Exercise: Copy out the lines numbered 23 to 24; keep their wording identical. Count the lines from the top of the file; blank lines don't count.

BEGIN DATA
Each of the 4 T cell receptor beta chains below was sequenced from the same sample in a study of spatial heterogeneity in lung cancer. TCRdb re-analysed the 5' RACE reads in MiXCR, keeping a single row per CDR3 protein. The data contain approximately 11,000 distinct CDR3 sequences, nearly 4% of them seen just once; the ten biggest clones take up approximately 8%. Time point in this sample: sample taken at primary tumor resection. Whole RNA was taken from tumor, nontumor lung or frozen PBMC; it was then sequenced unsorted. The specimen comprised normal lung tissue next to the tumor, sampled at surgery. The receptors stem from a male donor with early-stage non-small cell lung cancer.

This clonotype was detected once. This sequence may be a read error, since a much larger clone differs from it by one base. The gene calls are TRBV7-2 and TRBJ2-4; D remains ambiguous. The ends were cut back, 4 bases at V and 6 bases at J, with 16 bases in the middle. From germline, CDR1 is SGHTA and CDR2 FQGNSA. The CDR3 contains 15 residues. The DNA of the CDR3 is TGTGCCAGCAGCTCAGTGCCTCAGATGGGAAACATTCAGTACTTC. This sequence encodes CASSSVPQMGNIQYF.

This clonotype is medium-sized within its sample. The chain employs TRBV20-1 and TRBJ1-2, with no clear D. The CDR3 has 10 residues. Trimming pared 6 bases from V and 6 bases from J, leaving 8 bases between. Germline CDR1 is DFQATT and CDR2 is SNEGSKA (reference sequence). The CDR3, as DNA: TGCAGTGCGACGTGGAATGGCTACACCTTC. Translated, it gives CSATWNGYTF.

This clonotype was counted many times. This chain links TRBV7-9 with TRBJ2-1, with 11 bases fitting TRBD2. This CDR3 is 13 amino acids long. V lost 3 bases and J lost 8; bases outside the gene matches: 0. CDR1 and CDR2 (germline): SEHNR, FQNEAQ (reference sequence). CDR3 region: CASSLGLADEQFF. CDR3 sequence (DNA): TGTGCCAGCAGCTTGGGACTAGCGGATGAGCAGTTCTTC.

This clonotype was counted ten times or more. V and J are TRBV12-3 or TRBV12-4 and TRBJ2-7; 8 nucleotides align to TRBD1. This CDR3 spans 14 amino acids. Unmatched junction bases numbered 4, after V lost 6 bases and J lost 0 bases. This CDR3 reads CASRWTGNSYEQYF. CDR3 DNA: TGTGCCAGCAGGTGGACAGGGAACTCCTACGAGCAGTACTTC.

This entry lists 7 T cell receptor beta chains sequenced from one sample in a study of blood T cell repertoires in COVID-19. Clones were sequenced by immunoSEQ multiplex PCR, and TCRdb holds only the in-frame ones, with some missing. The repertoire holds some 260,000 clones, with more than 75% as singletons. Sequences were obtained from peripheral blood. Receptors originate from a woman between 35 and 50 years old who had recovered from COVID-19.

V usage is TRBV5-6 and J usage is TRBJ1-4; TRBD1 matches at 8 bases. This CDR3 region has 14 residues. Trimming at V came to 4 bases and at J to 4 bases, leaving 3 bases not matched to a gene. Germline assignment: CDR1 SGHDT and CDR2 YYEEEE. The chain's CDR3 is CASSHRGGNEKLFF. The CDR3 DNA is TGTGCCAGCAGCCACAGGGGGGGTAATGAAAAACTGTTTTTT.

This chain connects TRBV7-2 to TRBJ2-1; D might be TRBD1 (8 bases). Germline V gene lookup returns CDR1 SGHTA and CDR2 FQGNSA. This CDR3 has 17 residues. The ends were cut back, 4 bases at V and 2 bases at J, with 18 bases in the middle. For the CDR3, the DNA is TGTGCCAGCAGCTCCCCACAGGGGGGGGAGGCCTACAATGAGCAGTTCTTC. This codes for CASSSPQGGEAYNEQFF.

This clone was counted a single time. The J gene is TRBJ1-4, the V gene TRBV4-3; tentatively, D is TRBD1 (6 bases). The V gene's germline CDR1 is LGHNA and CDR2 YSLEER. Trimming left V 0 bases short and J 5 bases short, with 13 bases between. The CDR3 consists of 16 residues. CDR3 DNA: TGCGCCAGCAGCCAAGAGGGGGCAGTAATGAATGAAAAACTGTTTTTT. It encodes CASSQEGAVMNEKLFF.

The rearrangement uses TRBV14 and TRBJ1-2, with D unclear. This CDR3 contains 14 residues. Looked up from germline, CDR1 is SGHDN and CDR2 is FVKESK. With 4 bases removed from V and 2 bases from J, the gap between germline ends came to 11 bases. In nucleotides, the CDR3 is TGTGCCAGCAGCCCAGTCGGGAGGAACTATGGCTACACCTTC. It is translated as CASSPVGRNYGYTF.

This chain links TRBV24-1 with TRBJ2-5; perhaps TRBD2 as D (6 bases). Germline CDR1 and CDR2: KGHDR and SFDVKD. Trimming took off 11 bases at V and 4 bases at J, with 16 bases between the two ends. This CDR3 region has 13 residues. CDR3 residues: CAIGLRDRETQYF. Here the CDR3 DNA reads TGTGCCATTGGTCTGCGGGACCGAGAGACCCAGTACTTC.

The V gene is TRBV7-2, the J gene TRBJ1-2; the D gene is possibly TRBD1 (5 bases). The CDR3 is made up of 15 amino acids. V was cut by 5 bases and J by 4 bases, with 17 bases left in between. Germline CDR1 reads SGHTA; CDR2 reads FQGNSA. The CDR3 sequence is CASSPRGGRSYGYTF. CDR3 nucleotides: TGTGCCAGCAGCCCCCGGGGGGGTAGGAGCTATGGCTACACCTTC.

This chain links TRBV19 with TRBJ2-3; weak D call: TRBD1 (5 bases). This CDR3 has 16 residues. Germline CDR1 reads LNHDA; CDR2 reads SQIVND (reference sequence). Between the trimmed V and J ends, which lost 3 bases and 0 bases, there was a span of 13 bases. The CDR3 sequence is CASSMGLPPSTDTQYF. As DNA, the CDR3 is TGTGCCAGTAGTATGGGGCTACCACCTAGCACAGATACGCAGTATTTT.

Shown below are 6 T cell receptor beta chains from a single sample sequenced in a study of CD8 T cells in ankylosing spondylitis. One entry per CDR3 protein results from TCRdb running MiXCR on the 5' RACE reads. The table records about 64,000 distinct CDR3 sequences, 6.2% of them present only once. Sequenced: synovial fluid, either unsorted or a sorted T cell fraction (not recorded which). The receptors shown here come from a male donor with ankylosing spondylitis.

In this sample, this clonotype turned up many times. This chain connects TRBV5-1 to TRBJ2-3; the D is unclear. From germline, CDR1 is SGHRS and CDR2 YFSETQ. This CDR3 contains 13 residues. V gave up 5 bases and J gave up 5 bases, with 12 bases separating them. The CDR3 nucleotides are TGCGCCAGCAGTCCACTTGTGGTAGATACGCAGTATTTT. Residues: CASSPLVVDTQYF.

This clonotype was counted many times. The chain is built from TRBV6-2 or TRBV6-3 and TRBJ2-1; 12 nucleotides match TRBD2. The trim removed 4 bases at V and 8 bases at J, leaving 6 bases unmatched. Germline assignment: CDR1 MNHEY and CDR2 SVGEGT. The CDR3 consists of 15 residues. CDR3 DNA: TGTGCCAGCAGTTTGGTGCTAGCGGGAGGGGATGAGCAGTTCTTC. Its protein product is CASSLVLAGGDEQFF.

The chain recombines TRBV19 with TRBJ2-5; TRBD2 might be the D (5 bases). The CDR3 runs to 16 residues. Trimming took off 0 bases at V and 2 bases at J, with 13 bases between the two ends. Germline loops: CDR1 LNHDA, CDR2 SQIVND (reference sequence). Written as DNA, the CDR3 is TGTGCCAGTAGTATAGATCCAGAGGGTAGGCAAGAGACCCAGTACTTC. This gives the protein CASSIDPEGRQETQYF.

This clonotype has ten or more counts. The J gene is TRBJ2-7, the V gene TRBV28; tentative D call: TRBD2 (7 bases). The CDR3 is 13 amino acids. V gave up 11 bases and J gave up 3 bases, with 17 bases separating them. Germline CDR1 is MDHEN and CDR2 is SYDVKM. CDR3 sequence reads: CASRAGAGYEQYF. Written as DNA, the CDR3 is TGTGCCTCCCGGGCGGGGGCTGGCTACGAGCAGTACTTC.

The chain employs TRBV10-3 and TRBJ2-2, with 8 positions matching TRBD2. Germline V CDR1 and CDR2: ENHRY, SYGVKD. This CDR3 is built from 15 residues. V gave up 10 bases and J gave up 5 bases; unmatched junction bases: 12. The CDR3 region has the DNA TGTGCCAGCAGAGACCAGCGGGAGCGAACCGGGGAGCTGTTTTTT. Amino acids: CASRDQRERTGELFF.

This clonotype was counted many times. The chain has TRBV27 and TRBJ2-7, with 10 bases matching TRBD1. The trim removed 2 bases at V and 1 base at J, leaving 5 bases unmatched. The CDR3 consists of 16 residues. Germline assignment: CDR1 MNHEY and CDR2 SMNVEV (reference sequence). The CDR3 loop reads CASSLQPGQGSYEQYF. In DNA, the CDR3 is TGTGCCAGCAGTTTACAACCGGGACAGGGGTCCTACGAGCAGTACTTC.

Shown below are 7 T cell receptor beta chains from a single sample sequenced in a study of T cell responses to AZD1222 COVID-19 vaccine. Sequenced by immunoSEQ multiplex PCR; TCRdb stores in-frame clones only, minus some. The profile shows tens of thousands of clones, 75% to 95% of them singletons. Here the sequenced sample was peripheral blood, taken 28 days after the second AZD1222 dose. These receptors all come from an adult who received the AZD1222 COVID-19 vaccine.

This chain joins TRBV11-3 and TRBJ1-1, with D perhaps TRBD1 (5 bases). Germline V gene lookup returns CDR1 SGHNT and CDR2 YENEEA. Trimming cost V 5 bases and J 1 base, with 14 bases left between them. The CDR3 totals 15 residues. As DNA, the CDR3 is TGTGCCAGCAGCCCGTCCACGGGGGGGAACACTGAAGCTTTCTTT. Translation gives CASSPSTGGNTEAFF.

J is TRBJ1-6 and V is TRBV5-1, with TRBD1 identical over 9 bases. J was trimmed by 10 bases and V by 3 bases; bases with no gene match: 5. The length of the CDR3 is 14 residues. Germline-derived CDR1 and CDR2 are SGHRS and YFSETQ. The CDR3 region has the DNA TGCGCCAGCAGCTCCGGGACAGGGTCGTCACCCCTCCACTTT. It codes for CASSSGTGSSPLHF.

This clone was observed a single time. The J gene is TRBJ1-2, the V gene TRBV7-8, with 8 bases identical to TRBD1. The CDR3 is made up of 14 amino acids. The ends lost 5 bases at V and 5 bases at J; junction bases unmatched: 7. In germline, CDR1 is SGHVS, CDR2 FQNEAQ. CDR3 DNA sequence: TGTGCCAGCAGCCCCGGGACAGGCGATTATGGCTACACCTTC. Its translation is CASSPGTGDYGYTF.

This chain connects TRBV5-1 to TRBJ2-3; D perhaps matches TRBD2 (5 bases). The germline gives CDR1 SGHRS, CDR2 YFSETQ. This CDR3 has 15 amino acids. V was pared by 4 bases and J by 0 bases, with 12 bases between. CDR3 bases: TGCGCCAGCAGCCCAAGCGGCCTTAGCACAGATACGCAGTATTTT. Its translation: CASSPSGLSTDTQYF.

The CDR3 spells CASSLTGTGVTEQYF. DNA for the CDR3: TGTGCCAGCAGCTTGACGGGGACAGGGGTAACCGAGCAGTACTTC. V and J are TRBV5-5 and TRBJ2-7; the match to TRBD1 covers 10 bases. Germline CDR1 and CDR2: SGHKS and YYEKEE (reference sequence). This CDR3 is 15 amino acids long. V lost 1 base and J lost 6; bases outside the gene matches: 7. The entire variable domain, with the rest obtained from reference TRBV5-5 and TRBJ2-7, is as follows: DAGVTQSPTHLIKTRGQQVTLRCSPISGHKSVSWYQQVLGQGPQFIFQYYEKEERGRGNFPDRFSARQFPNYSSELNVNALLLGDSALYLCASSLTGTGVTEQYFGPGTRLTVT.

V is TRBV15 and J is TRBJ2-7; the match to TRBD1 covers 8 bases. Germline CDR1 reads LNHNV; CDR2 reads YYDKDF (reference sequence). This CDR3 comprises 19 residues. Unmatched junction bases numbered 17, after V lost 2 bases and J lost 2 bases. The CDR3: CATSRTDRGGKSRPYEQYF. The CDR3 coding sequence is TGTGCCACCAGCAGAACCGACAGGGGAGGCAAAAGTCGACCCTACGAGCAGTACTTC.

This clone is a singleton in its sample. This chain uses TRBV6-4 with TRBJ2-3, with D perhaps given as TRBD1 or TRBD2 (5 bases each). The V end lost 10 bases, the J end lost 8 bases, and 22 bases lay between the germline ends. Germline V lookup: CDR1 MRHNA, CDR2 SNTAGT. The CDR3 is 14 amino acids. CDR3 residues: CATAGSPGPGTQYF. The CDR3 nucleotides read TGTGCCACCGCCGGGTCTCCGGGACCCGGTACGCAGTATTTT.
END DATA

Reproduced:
J is TRBJ1-6 and V is TRBV5-1, with TRBD1 identical over 9 bases. J was trimmed by 10 bases and V by 3 bases; bases with no gene match: 5. The length of the CDR3 is 14 residues. Germline-derived CDR1 and CDR2 are SGHRS and YFSETQ. The CDR3 region has the DNA TGCGCCAGCAGCTCCGGGACAGGGTCGTCACCCCTCCACTTT. It codes for CASSSGTGSSPLHF.

This clone was observed a single time. The J gene is TRBJ1-2, the V gene TRBV7-8, with 8 bases identical to TRBD1. The CDR3 is made up of 14 amino acids. The ends lost 5 bases at V and 5 bases at J; junction bases unmatched: 7. In germline, CDR1 is SGHVS, CDR2 FQNEAQ. CDR3 DNA sequence: TGTGCCAGCAGCCCCGGGACAGGCGATTATGGCTACACCTTC. Its translation is CASSPGTGDYGYTF.